x Abu Dhabi, UAESaturday 22 July 2017

Syria watchdog says July was the deadliest month so far

Fighting shook Syria on Saturday, with rebels trying to seize the state television building in Aleppo and Damascus bombarded, as the UN deplored the failure of diplomacy to end the conflict.

ALEPPO // Fighting shook Syria on Saturday, with rebels trying to seize the state television building in Aleppo and Damascus bombarded, as the UN deplored the failure of diplomacy to end the conflict.

Echoing UN chief Ban Ki-moon's remarks a day earlier that the violence was intensifying, a watchdog said July was the deadliest month since the uprising against President Bashar al-Assad's regime erupted in March 2011.

Rami Abdel Rahman of the Syrian Observatory for Human Rights said 4,239 people, the vast majority civilians, died in July, bringing the overall toll in nearly 17 months of fighting to more than 21,000.

"The death toll is escalating," Abdel Rahman said, noting June had been the second-deadliest month.

And with thousands more displaced, lacking basic needs and unable to get medical treatment, the Red Cross and this month's UN Security Council president, France, highlighted humanitarian concerns.

Loud explosions shook Aleppo as fighter jets and helicopter gunships overflew the northern city and rebels attempted to storm the state TV building, said the Britain-based Observatory.

"Rebel forces planted explosives (at the TV station), and regime forces shelled the area" before the rebels withdrew, it said.

State media said the army defended the site from "mercenary terrorist groups."

There was also fierce fighting in the rebel-held quarters of Salaheddin and Seif al-Dawla, the Observatory said, as troops fought to retake the city two weeks after rebels moved in and claimed to have captured half of it.

Meanwhile, the southern Damascus suburb of Tadamun was hit by some of the "most violent" shelling seen since troops launched a huge offensive against rebels in the capital last month, the Observatory said.

The violence, which killed at least 13 people across the country on Saturday, has been relentless. Another 84 died around the country -- 46 civilians, 19 rebels and 19 soldiers -- a day earlier, the Observatory said.

On Friday, following envoy Kofi Annan's resignation in frustration over failure of an April peace plan to take hold, UN chief Ban warned world powers they must overcome their rivalries to put an end to a "proxy war" in Syria.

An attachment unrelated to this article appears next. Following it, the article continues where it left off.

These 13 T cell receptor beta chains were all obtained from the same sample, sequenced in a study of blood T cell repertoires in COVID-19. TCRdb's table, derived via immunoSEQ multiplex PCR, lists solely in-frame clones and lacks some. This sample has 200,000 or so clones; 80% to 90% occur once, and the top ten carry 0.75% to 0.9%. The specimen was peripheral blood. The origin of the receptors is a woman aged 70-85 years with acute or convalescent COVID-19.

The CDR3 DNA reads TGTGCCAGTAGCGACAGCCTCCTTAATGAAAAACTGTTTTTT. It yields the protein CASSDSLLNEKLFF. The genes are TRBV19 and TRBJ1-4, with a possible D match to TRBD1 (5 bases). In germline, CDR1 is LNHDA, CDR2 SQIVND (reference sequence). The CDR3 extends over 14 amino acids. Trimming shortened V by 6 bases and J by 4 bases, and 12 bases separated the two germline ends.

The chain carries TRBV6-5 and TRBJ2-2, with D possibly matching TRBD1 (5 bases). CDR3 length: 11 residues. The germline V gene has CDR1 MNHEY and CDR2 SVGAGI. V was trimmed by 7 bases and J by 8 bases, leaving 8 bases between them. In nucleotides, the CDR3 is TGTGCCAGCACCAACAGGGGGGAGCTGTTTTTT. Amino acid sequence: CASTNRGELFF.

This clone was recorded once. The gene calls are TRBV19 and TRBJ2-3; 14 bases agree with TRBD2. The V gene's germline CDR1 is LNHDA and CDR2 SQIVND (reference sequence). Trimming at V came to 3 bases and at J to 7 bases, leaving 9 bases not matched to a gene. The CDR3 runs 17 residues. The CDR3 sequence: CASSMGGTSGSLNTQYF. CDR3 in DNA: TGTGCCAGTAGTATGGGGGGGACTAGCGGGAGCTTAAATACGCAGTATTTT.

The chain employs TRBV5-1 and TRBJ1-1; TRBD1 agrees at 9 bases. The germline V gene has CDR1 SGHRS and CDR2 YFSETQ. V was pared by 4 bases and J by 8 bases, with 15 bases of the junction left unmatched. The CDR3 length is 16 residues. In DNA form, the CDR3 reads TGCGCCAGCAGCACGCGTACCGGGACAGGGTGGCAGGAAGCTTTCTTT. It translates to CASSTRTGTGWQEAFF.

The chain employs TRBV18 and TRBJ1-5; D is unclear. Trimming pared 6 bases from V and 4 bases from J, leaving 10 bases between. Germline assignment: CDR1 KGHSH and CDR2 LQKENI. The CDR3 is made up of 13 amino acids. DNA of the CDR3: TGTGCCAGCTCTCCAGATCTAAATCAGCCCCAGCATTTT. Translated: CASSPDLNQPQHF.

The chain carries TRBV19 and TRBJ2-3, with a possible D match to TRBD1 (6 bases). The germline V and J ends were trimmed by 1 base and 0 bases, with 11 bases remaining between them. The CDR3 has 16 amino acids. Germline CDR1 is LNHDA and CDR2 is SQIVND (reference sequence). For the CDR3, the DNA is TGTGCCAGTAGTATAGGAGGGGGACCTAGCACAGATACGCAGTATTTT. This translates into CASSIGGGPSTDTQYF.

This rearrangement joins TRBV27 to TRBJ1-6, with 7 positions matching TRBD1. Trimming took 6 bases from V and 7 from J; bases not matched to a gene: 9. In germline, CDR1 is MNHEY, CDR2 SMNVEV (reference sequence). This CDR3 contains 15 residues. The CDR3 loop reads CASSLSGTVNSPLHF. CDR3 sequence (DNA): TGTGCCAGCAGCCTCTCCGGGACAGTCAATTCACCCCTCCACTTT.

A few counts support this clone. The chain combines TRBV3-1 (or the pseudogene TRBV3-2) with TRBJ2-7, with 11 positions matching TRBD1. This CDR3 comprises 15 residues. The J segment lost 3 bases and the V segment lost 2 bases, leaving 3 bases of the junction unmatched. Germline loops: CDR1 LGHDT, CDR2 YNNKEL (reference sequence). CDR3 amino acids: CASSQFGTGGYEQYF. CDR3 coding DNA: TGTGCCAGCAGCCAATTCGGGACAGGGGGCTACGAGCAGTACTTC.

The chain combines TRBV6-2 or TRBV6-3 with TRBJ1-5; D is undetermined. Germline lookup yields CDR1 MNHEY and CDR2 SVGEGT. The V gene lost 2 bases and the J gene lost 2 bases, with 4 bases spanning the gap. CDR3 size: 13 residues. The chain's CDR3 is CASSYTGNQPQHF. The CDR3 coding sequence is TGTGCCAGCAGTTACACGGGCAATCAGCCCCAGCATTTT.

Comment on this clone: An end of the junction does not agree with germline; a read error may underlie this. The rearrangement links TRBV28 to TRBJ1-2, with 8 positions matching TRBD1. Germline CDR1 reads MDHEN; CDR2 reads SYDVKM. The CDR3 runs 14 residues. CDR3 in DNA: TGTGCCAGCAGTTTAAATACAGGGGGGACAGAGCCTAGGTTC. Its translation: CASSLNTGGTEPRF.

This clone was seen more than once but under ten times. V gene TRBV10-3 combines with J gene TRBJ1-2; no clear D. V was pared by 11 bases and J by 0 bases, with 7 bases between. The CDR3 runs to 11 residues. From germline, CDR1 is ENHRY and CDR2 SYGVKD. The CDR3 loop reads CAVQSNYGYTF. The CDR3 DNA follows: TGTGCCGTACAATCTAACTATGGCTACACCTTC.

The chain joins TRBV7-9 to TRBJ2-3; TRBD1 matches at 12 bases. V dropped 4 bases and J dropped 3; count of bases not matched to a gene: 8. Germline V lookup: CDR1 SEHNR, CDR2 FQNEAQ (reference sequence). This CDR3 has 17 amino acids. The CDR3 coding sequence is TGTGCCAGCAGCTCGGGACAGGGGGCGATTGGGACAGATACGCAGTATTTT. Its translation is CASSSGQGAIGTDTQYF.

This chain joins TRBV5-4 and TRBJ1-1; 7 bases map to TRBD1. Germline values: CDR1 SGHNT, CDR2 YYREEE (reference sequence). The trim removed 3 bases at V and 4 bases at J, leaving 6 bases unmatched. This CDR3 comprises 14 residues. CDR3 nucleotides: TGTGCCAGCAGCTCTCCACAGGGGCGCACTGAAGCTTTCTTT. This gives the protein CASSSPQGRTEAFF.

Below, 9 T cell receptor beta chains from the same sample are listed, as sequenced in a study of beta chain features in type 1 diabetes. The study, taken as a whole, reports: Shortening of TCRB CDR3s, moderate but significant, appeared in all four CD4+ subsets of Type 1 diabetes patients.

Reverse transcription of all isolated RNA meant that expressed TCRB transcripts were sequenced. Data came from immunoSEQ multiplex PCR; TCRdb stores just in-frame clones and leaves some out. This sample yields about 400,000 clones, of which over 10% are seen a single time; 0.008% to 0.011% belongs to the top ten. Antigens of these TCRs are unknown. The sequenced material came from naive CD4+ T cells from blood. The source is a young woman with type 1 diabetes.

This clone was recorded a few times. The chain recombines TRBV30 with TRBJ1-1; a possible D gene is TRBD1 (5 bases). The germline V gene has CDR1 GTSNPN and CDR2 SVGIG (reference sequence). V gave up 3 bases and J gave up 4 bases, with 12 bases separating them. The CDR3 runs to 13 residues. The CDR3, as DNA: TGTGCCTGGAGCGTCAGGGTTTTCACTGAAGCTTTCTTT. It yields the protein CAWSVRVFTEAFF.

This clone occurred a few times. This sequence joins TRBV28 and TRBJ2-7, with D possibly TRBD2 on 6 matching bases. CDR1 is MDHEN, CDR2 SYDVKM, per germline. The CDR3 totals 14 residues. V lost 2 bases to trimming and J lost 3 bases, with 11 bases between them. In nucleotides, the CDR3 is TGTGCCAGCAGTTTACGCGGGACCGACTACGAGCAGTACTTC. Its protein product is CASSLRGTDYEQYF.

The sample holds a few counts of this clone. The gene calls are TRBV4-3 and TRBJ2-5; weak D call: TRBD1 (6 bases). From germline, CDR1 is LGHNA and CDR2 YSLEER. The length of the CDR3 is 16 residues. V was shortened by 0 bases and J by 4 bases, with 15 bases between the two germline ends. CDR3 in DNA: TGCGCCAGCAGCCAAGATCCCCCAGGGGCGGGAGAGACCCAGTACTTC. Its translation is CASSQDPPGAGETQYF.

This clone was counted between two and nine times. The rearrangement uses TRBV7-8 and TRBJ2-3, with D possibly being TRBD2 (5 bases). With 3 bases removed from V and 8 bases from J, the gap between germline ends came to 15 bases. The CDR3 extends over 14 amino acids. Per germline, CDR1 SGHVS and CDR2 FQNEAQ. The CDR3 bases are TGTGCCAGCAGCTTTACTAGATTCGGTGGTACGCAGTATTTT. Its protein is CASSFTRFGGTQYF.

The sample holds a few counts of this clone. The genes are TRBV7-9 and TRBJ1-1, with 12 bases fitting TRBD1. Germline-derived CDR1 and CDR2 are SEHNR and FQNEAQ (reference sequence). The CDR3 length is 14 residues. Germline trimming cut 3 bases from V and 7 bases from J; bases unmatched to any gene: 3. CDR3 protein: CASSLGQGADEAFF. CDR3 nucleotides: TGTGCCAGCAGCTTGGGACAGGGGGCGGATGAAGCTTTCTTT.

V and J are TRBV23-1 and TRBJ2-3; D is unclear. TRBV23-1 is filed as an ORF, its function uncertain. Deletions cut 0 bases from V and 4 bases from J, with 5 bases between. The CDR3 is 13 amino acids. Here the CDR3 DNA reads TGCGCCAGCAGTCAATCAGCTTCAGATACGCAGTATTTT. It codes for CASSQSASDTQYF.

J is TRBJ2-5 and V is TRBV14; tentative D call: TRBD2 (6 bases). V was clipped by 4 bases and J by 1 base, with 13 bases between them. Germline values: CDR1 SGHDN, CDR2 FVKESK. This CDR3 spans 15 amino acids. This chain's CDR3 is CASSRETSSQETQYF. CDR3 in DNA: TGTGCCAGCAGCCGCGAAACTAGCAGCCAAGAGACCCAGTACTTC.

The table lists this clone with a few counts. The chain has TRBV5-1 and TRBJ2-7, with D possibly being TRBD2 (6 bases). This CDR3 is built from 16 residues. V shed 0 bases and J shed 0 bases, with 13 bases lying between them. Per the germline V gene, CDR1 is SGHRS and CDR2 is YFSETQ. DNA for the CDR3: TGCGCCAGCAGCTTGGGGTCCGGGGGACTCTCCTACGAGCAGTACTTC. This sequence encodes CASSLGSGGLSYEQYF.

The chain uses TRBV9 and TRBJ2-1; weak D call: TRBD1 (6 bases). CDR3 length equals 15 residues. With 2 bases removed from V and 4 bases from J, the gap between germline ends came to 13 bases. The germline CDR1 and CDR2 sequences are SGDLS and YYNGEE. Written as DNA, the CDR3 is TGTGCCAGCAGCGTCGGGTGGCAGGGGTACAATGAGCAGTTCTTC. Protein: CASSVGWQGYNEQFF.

And the UN General Assembly voted overwhelmingly to condemn the Security Council for its failure to act and criticise the regime for using heavy weapons.

Ban said growing radicalisation and extremism had been predicted at the start of the uprising, as had been a "proxy war, with regional and international players arming one side or the other.

"All of these dire predictions have come to pass," he told the General Assembly.

The Security Council had become paralysed by divisions, he said, adding: "Now, with the situation having worsened, they must again find common ground."

Following the General Assembly vote, US ambassador Susan Rice said that, "despite the continued opposition of an increasingly isolated minority, the overwhelming majority of UN members clearly stands resolutely with the Syrian people."

That was an allusion to Russia and China, who voted against the resolution and who had already vetoed three Security Council resolutions on Syria.

But Russian Ambassador Vitaly Churkin said the assembly gave "blatant" support to Syrian rebels and that its backers were the countries providing "mercenaries and arms" to the opposition.

China's deputy ambassador, Wang Min, said pressuring only Damascus would "cause further escalation of the turmoil and let the crisis spill over to other countries in the region."

Syria strongly opposed the resolution and its UN envoy, Bashar Jafaari, accused Saudi Arabia, Qatar and other Gulf states of arming rebels.

South Africa, while voting in favour, said the text should have been tougher on the opposition.

The opposition Syrian National Council said the resolution showed Assad's regime had lost legitimacy.

"This vote confirms that... the international community does not believe in its legitimacy anymore," said SNC director Abdel Basset Sayda, adding the rebels would not pull out of Aleppo.

"The Free (Syrian) Army did not withdraw, and will not withdraw from Aleppo, and we are in contact with them to provide them with supplies," Sayda said.

A Syrian security official said troops were "testing the terrorists' defence systems (in Aleppo) before annihilating them by carrying out a surgical operation."

Russia expressed serious concern over rebel attempts to gain control of Aleppo and condemned foreign nations for providing the opposition with military supplies.

"Moscow is very worried by the dangerous development in the situation, the violence and provocations aimed at expanding the scope and the cruelty in the civil war," said the foreign ministry in Moscow.

France's UN ambassador Gerard Araud said Paris would use its presidency of the Security Council to push for humanitarian aid for Syrians, warning Russian and Chinese intransigence could lead to "a final disaster".

"Progress on the political front will be difficult, I have to confess," said Araud.

But things can be done "on the humanitarian front, because above and beyond the deadlock on the Security Council or the resignation of Annan, there is the suffering of the Syrians."

The International Committee of the Red Cross called on all parties to respect international humanitarian law.

Robert Mardini, ICRC operations chief for the Middle East, reminded both sides that civilians must never be targeted and that medical services be protected.